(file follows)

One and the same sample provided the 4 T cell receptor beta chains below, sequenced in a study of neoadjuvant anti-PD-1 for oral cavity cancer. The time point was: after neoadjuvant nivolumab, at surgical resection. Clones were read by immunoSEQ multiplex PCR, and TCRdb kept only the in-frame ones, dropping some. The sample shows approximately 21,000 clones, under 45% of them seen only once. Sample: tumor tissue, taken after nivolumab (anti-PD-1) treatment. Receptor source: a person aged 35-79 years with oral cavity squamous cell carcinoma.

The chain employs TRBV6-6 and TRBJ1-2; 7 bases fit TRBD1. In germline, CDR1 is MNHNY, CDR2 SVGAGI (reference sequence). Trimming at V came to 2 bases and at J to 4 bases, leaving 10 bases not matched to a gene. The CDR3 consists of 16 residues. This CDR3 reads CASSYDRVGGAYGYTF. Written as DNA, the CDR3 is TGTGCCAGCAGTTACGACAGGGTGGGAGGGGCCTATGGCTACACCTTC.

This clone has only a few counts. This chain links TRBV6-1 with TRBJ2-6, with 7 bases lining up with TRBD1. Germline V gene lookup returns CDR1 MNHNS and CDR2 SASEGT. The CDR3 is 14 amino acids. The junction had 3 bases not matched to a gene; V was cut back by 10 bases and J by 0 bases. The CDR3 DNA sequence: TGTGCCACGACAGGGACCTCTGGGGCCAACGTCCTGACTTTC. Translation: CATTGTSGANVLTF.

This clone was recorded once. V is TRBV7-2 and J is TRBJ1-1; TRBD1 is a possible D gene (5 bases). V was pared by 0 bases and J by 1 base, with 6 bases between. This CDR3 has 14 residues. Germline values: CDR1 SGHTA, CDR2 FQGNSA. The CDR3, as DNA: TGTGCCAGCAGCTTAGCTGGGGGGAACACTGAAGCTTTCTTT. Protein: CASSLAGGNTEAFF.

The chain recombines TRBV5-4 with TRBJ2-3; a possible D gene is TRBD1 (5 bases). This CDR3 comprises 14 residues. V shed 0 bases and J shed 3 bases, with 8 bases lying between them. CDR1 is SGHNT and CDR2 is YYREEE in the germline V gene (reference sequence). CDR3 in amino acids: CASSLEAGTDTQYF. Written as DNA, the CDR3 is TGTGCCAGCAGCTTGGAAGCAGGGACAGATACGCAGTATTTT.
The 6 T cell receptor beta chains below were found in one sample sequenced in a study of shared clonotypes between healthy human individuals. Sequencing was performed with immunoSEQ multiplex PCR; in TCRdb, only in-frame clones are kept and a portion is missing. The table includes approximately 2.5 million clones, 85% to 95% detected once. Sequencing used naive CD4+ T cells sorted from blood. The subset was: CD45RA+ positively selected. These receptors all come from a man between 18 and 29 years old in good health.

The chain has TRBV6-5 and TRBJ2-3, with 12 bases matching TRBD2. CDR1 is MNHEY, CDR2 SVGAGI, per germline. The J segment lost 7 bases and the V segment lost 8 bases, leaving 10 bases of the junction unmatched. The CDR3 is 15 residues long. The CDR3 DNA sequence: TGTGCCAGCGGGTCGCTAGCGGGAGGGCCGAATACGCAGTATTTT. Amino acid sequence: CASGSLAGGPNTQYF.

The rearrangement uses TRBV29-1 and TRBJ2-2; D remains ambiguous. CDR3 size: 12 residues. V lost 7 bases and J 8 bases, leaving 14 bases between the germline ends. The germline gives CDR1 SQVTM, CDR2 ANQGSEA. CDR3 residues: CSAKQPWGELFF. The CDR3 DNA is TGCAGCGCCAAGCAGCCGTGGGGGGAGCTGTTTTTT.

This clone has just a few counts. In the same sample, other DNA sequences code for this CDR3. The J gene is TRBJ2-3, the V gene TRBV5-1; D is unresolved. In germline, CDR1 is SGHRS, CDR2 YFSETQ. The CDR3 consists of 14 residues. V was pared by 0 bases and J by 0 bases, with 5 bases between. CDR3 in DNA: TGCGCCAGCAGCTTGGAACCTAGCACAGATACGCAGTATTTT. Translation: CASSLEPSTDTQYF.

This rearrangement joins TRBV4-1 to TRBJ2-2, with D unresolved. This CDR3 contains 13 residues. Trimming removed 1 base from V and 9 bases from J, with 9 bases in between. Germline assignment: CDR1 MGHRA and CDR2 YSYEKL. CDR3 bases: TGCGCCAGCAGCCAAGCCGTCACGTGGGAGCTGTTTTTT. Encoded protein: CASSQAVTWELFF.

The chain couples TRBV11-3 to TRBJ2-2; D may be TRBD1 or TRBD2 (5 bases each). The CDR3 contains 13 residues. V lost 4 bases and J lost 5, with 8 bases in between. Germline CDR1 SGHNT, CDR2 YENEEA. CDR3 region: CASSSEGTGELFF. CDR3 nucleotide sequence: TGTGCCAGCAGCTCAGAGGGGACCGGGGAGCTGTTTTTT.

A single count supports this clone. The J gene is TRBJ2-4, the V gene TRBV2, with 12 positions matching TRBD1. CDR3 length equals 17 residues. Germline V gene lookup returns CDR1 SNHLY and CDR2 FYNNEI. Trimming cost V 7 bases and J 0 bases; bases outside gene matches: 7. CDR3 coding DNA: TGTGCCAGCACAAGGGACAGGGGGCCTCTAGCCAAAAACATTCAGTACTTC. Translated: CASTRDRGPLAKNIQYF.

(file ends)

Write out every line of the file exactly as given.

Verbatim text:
One and the same sample provided the 4 T cell receptor beta chains below, sequenced in a study of neoadjuvant anti-PD-1 for oral cavity cancer. The time point was: after neoadjuvant nivolumab, at surgical resection. Clones were read by immunoSEQ multiplex PCR, and TCRdb kept only the in-frame ones, dropping some. The sample shows approximately 21,000 clones, under 45% of them seen only once. Sample: tumor tissue, taken after nivolumab (anti-PD-1) treatment. Receptor source: a person aged 35-79 years with oral cavity squamous cell carcinoma.

The chain employs TRBV6-6 and TRBJ1-2; 7 bases fit TRBD1. In germline, CDR1 is MNHNY, CDR2 SVGAGI (reference sequence). Trimming at V came to 2 bases and at J to 4 bases, leaving 10 bases not matched to a gene. The CDR3 consists of 16 residues. This CDR3 reads CASSYDRVGGAYGYTF. Written as DNA, the CDR3 is TGTGCCAGCAGTTACGACAGGGTGGGAGGGGCCTATGGCTACACCTTC.

This clone has only a few counts. This chain links TRBV6-1 with TRBJ2-6, with 7 bases lining up with TRBD1. Germline V gene lookup returns CDR1 MNHNS and CDR2 SASEGT. The CDR3 is 14 amino acids. The junction had 3 bases not matched to a gene; V was cut back by 10 bases and J by 0 bases. The CDR3 DNA sequence: TGTGCCACGACAGGGACCTCTGGGGCCAACGTCCTGACTTTC. Translation: CATTGTSGANVLTF.

This clone was recorded once. V is TRBV7-2 and J is TRBJ1-1; TRBD1 is a possible D gene (5 bases). V was pared by 0 bases and J by 1 base, with 6 bases between. This CDR3 has 14 residues. Germline values: CDR1 SGHTA, CDR2 FQGNSA. The CDR3, as DNA: TGTGCCAGCAGCTTAGCTGGGGGGAACACTGAAGCTTTCTTT. Protein: CASSLAGGNTEAFF.

The chain recombines TRBV5-4 with TRBJ2-3; a possible D gene is TRBD1 (5 bases). This CDR3 comprises 14 residues. V shed 0 bases and J shed 3 bases, with 8 bases lying between them. CDR1 is SGHNT and CDR2 is YYREEE in the germline V gene (reference sequence). CDR3 in amino acids: CASSLEAGTDTQYF. Written as DNA, the CDR3 is TGTGCCAGCAGCTTGGAAGCAGGGACAGATACGCAGTATTTT.
The 6 T cell receptor beta chains below were found in one sample sequenced in a study of shared clonotypes between healthy human individuals. Sequencing was performed with immunoSEQ multiplex PCR; in TCRdb, only in-frame clones are kept and a portion is missing. The table includes approximately 2.5 million clones, 85% to 95% detected once. Sequencing used naive CD4+ T cells sorted from blood. The subset was: CD45RA+ positively selected. These receptors all come from a man between 18 and 29 years old in good health.

The chain has TRBV6-5 and TRBJ2-3, with 12 bases matching TRBD2. CDR1 is MNHEY, CDR2 SVGAGI, per germline. The J segment lost 7 bases and the V segment lost 8 bases, leaving 10 bases of the junction unmatched. The CDR3 is 15 residues long. The CDR3 DNA sequence: TGTGCCAGCGGGTCGCTAGCGGGAGGGCCGAATACGCAGTATTTT. Amino acid sequence: CASGSLAGGPNTQYF.

The rearrangement uses TRBV29-1 and TRBJ2-2; D remains ambiguous. CDR3 size: 12 residues. V lost 7 bases and J 8 bases, leaving 14 bases between the germline ends. The germline gives CDR1 SQVTM, CDR2 ANQGSEA. CDR3 residues: CSAKQPWGELFF. The CDR3 DNA is TGCAGCGCCAAGCAGCCGTGGGGGGAGCTGTTTTTT.

This clone has just a few counts. In the same sample, other DNA sequences code for this CDR3. The J gene is TRBJ2-3, the V gene TRBV5-1; D is unresolved. In germline, CDR1 is SGHRS, CDR2 YFSETQ. The CDR3 consists of 14 residues. V was pared by 0 bases and J by 0 bases, with 5 bases between. CDR3 in DNA: TGCGCCAGCAGCTTGGAACCTAGCACAGATACGCAGTATTTT. Translation: CASSLEPSTDTQYF.

This rearrangement joins TRBV4-1 to TRBJ2-2, with D unresolved. This CDR3 contains 13 residues. Trimming removed 1 base from V and 9 bases from J, with 9 bases in between. Germline assignment: CDR1 MGHRA and CDR2 YSYEKL. CDR3 bases: TGCGCCAGCAGCCAAGCCGTCACGTGGGAGCTGTTTTTT. Encoded protein: CASSQAVTWELFF.

The chain couples TRBV11-3 to TRBJ2-2; D may be TRBD1 or TRBD2 (5 bases each). The CDR3 contains 13 residues. V lost 4 bases and J lost 5, with 8 bases in between. Germline CDR1 SGHNT, CDR2 YENEEA. CDR3 region: CASSSEGTGELFF. CDR3 nucleotide sequence: TGTGCCAGCAGCTCAGAGGGGACCGGGGAGCTGTTTTTT.

A single count supports this clone. The J gene is TRBJ2-4, the V gene TRBV2, with 12 positions matching TRBD1. CDR3 length equals 17 residues. Germline V gene lookup returns CDR1 SNHLY and CDR2 FYNNEI. Trimming cost V 7 bases and J 0 bases; bases outside gene matches: 7. CDR3 coding DNA: TGTGCCAGCACAAGGGACAGGGGGCCTCTAGCCAAAAACATTCAGTACTTC. Translated: CASTRDRGPLAKNIQYF.